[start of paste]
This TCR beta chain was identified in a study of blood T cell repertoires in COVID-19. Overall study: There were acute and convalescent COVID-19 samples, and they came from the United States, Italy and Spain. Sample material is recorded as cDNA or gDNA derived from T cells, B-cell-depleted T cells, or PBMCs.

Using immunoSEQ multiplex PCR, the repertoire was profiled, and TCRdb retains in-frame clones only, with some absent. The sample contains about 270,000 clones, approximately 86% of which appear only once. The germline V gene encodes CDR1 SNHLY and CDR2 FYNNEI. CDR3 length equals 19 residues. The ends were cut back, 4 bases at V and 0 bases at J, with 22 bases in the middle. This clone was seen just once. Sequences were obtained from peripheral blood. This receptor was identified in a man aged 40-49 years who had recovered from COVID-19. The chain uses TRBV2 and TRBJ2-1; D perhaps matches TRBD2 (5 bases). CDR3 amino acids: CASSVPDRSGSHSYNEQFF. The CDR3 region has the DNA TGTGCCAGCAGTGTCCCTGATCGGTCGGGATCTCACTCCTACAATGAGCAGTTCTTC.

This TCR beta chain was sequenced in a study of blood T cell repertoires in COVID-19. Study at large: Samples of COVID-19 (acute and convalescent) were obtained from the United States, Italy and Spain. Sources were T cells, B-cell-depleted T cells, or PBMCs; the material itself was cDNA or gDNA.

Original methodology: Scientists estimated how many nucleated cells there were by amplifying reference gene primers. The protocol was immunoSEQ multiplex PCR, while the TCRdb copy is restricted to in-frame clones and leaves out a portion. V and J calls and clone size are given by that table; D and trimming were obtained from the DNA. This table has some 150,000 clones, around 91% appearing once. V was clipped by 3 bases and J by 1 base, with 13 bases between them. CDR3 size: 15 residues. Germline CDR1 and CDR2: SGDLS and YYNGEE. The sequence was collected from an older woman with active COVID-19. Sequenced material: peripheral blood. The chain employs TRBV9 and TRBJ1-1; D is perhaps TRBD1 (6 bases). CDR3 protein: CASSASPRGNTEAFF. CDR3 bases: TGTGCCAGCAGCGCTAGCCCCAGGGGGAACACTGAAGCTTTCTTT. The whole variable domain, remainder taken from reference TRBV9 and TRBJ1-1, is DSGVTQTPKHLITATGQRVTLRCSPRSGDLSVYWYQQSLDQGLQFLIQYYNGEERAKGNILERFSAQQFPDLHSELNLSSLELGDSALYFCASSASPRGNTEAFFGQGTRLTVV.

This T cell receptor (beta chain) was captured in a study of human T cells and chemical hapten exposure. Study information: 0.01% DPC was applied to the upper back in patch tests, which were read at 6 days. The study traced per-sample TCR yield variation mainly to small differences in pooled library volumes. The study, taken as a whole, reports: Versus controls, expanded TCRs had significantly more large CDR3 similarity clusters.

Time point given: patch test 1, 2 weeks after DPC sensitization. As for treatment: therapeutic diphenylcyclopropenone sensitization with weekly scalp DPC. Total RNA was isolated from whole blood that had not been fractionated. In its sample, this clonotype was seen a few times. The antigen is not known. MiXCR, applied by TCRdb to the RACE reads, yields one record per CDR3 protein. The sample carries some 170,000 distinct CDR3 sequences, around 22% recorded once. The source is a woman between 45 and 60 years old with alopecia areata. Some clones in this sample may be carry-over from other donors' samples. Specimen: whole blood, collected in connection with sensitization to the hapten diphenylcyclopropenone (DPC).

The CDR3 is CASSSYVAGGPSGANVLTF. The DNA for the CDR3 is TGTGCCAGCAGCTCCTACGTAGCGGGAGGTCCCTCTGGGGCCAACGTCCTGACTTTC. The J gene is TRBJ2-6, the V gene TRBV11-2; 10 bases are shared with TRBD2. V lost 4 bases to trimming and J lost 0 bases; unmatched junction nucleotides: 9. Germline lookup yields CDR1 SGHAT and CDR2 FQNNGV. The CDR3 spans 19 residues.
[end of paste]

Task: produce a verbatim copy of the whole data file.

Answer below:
This TCR beta chain was identified in a study of blood T cell repertoires in COVID-19. Overall study: There were acute and convalescent COVID-19 samples, and they came from the United States, Italy and Spain. Sample material is recorded as cDNA or gDNA derived from T cells, B-cell-depleted T cells, or PBMCs.

Using immunoSEQ multiplex PCR, the repertoire was profiled, and TCRdb retains in-frame clones only, with some absent. The sample contains about 270,000 clones, approximately 86% of which appear only once. The germline V gene encodes CDR1 SNHLY and CDR2 FYNNEI. CDR3 length equals 19 residues. The ends were cut back, 4 bases at V and 0 bases at J, with 22 bases in the middle. This clone was seen just once. Sequences were obtained from peripheral blood. This receptor was identified in a man aged 40-49 years who had recovered from COVID-19. The chain uses TRBV2 and TRBJ2-1; D perhaps matches TRBD2 (5 bases). CDR3 amino acids: CASSVPDRSGSHSYNEQFF. The CDR3 region has the DNA TGTGCCAGCAGTGTCCCTGATCGGTCGGGATCTCACTCCTACAATGAGCAGTTCTTC.

This TCR beta chain was sequenced in a study of blood T cell repertoires in COVID-19. Study at large: Samples of COVID-19 (acute and convalescent) were obtained from the United States, Italy and Spain. Sources were T cells, B-cell-depleted T cells, or PBMCs; the material itself was cDNA or gDNA.

Original methodology: Scientists estimated how many nucleated cells there were by amplifying reference gene primers. The protocol was immunoSEQ multiplex PCR, while the TCRdb copy is restricted to in-frame clones and leaves out a portion. V and J calls and clone size are given by that table; D and trimming were obtained from the DNA. This table has some 150,000 clones, around 91% appearing once. V was clipped by 3 bases and J by 1 base, with 13 bases between them. CDR3 size: 15 residues. Germline CDR1 and CDR2: SGDLS and YYNGEE. The sequence was collected from an older woman with active COVID-19. Sequenced material: peripheral blood. The chain employs TRBV9 and TRBJ1-1; D is perhaps TRBD1 (6 bases). CDR3 protein: CASSASPRGNTEAFF. CDR3 bases: TGTGCCAGCAGCGCTAGCCCCAGGGGGAACACTGAAGCTTTCTTT. The whole variable domain, remainder taken from reference TRBV9 and TRBJ1-1, is DSGVTQTPKHLITATGQRVTLRCSPRSGDLSVYWYQQSLDQGLQFLIQYYNGEERAKGNILERFSAQQFPDLHSELNLSSLELGDSALYFCASSASPRGNTEAFFGQGTRLTVV.

This T cell receptor (beta chain) was captured in a study of human T cells and chemical hapten exposure. Study information: 0.01% DPC was applied to the upper back in patch tests, which were read at 6 days. The study traced per-sample TCR yield variation mainly to small differences in pooled library volumes. The study, taken as a whole, reports: Versus controls, expanded TCRs had significantly more large CDR3 similarity clusters.

Time point given: patch test 1, 2 weeks after DPC sensitization. As for treatment: therapeutic diphenylcyclopropenone sensitization with weekly scalp DPC. Total RNA was isolated from whole blood that had not been fractionated. In its sample, this clonotype was seen a few times. The antigen is not known. MiXCR, applied by TCRdb to the RACE reads, yields one record per CDR3 protein. The sample carries some 170,000 distinct CDR3 sequences, around 22% recorded once. The source is a woman between 45 and 60 years old with alopecia areata. Some clones in this sample may be carry-over from other donors' samples. Specimen: whole blood, collected in connection with sensitization to the hapten diphenylcyclopropenone (DPC).

The CDR3 is CASSSYVAGGPSGANVLTF. The DNA for the CDR3 is TGTGCCAGCAGCTCCTACGTAGCGGGAGGTCCCTCTGGGGCCAACGTCCTGACTTTC. The J gene is TRBJ2-6, the V gene TRBV11-2; 10 bases are shared with TRBD2. V lost 4 bases to trimming and J lost 0 bases; unmatched junction nucleotides: 9. Germline lookup yields CDR1 SGHAT and CDR2 FQNNGV. The CDR3 spans 19 residues.